11 April 2022

Royal commission needed on covid response

covid vaccine COVID-19 Political

The GP workforce was overwhelmed and needed support, says the Senate committee investigating the pandemic.

The Senate’s key covid committee has recognised some of the major shortcomings that left GPs hamstrung during the pandemic, in a final report welcomed by the RACGP.

Handed down on 7 April, the Senate Select Committee on Covid-19 report called for a royal commission to examine Australia’s covid response to inform preparedness for future covid waves and future pandemics.

It also recommended the government establish an Australian disease control centre – like the US CDC – to improve Australia’s pandemic preparedness, operational response capacity, and to streamline communication across all levels of government.

RACGP vice-president Dr Bruce Willett said the college welcomed the report, including a recommendation that the Australian government work with states and territories to ensure more consistent outcomes and less duplication and gaps in service delivery.

“The lack of consistency between the federal and state and territory governments caused challenges for GPs Australia-wide,” Dr Willett said.

The committee also recommended the Australian government “urgently review its pandemic planning to deliver immediate improvements, including a pandemic workforce strategy with an immediate focus on support and protection for health, aged care and other essential frontline staff”.

It acknowledged GPs had been “overwhelmed”, especially with the introduction of the vaccination program.

“The logistical challenge of getting each dose into the hands of a GP proved highly complex, contributing to the delayed rollout and leaving high-risk cohorts particularly vulnerable for longer,” the report said.

“Many GPs invested heavily in the capacity to store and administer large numbers of doses, but when clinics received only a fraction of the anticipated number of doses, countless patients were turned away.”

These supply and delivery problems, along with a failure to provide timely information to GPs on the arrival of orders of paediatric doses, undermined doctors’ ability to plan and take advanced bookings, stalling vaccinations for children. This prompted the RACGP to call on the government to “urgently repair” the rollout for children.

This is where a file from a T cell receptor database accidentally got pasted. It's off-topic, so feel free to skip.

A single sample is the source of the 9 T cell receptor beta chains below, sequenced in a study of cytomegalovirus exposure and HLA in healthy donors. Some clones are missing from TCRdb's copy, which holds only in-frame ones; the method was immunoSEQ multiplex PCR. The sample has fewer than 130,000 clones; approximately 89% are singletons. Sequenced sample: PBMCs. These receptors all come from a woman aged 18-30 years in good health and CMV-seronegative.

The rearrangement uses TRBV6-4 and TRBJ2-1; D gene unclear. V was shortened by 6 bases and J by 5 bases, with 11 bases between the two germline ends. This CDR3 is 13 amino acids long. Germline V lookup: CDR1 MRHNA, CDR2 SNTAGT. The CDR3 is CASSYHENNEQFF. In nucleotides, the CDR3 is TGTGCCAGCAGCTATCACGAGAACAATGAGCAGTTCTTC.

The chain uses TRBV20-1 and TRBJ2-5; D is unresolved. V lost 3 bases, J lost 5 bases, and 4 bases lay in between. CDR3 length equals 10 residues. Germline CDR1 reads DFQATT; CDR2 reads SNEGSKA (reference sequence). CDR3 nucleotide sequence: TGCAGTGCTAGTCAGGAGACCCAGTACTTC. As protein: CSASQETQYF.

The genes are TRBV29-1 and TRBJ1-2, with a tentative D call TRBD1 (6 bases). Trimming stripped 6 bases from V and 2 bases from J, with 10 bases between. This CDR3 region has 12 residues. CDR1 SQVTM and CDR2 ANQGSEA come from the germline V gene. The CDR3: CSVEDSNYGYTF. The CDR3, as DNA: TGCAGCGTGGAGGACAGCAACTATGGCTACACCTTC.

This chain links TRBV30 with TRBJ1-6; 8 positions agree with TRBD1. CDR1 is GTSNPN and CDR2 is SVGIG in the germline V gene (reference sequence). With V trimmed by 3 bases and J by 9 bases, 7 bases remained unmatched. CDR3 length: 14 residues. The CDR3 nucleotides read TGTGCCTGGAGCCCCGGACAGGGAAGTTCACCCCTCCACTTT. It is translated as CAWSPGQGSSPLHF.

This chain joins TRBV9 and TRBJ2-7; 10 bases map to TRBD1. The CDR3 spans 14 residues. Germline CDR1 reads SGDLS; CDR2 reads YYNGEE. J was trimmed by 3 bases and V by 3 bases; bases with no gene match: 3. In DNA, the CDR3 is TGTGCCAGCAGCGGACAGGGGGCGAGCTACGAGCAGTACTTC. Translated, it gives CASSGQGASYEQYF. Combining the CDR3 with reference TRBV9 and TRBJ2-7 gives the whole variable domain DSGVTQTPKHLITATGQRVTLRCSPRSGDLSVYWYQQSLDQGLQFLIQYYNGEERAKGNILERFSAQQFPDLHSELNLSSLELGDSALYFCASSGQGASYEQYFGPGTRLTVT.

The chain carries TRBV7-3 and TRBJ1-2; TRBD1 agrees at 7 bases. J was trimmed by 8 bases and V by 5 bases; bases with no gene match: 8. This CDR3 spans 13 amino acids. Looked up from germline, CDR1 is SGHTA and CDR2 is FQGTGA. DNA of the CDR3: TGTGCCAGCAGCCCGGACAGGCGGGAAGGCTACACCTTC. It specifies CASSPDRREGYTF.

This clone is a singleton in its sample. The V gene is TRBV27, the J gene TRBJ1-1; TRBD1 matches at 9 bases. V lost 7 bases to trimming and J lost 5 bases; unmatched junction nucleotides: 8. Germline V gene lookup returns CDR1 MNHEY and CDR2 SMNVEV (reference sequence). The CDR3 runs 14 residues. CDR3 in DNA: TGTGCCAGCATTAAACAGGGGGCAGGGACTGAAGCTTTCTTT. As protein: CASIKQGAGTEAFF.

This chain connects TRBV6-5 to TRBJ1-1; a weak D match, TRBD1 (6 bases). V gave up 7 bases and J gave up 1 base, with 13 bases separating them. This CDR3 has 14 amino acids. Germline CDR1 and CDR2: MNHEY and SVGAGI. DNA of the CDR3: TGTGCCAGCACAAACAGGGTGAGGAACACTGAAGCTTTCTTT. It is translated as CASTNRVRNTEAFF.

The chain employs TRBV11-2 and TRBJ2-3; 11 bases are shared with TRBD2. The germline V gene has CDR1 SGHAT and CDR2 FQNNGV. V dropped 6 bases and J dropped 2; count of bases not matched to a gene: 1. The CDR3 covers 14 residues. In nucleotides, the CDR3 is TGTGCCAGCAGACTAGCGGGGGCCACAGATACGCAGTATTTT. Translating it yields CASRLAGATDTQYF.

The supply of essential equipment during the pandemic also fell short.

Just 46 per cent of requests for PPE from the National Medical Stockpile by the aged care sector were approved between the onset of the pandemic and mid-August 2020. GPs had resorted to unsafely reusing PPE or purchasing equipment on the open market at inflated rates, the college said.

The report recommended the Australian government “consider appropriate future arrangements to enhance the performance of the National Medical Stockpile, including whether it should be housed and managed by an Australian Centre for Disease Control”.

“We also support the recommendation for an expert review of the national covid aged care plan, and what went wrong in aged care,” Dr Willett said. “GPs provide the majority of care in aged care, and we’ve long been saying that general practice needs to be included in aged care planning and responses.”

More support for priority populations would also be welcomed, including for Aboriginal and Torres Strait Islander people, older Australians, people living with disability and children, the RACGP said. The report recommended the government evaluate the effectiveness of plans for working with and responding appropriately to these populations.

“The recognition that more needs to be done to address health misinformation during public health campaigns and emergency responses is also very welcome – and something I’ve spoken out about strongly throughout the pandemic,” said Dr Willett. “The proliferation of health misinformation has been staggering and is a real risk to the health and wellbeing of our communities, as well as GPs who have to deal with it on the frontline.”

The government should undertake a review of the powers available under the Therapeutic Goods Act 1989 to address health misinformation during public health campaigns or emergency responses, the report said.

Independent Senator Rex Patrick, who first called for a covid royal commission in June 2021, said he also welcomed the recommendations of the report.

“The need for a comprehensive national investigation was absolutely clear then and it’s equally clear now,” Senator Patrick said. “I am calling on Scott Morrison and Anthony Albanese to confirm whether they support this recommendation and whether they will commit to establishing a royal commission.”

Some independent senators and MPs from both sides of the House also supported a royal commission, Senator Patrick said.

Senate Select Committee on Covid-19 final report